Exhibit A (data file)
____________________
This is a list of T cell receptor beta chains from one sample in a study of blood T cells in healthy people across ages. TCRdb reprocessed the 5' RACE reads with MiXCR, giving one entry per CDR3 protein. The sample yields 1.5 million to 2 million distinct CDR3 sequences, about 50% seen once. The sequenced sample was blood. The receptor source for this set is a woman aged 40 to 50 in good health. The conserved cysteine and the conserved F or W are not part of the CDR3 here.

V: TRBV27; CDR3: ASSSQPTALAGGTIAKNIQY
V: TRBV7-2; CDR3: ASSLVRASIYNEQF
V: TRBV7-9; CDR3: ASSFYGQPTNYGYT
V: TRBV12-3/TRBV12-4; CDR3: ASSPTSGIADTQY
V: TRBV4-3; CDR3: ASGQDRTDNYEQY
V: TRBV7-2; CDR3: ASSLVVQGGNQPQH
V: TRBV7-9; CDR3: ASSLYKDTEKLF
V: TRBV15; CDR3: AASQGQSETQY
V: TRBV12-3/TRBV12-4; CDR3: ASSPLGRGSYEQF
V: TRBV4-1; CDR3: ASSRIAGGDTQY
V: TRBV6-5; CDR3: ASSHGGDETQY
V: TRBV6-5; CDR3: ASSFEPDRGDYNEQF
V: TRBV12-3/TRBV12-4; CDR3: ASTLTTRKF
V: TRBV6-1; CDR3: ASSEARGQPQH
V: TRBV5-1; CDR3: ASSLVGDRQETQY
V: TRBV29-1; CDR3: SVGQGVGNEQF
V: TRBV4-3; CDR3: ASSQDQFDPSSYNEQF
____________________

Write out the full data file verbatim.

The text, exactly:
This is a list of T cell receptor beta chains from one sample in a study of blood T cells in healthy people across ages. TCRdb reprocessed the 5' RACE reads with MiXCR, giving one entry per CDR3 protein. The sample yields 1.5 million to 2 million distinct CDR3 sequences, about 50% seen once. The sequenced sample was blood. The receptor source for this set is a woman aged 40 to 50 in good health. The conserved cysteine and the conserved F or W are not part of the CDR3 here.

V: TRBV27; CDR3: ASSSQPTALAGGTIAKNIQY
V: TRBV7-2; CDR3: ASSLVRASIYNEQF
V: TRBV7-9; CDR3: ASSFYGQPTNYGYT
V: TRBV12-3/TRBV12-4; CDR3: ASSPTSGIADTQY
V: TRBV4-3; CDR3: ASGQDRTDNYEQY
V: TRBV7-2; CDR3: ASSLVVQGGNQPQH
V: TRBV7-9; CDR3: ASSLYKDTEKLF
V: TRBV15; CDR3: AASQGQSETQY
V: TRBV12-3/TRBV12-4; CDR3: ASSPLGRGSYEQF
V: TRBV4-1; CDR3: ASSRIAGGDTQY
V: TRBV6-5; CDR3: ASSHGGDETQY
V: TRBV6-5; CDR3: ASSFEPDRGDYNEQF
V: TRBV12-3/TRBV12-4; CDR3: ASTLTTRKF
V: TRBV6-1; CDR3: ASSEARGQPQH
V: TRBV5-1; CDR3: ASSLVGDRQETQY
V: TRBV29-1; CDR3: SVGQGVGNEQF
V: TRBV4-3; CDR3: ASSQDQFDPSSYNEQF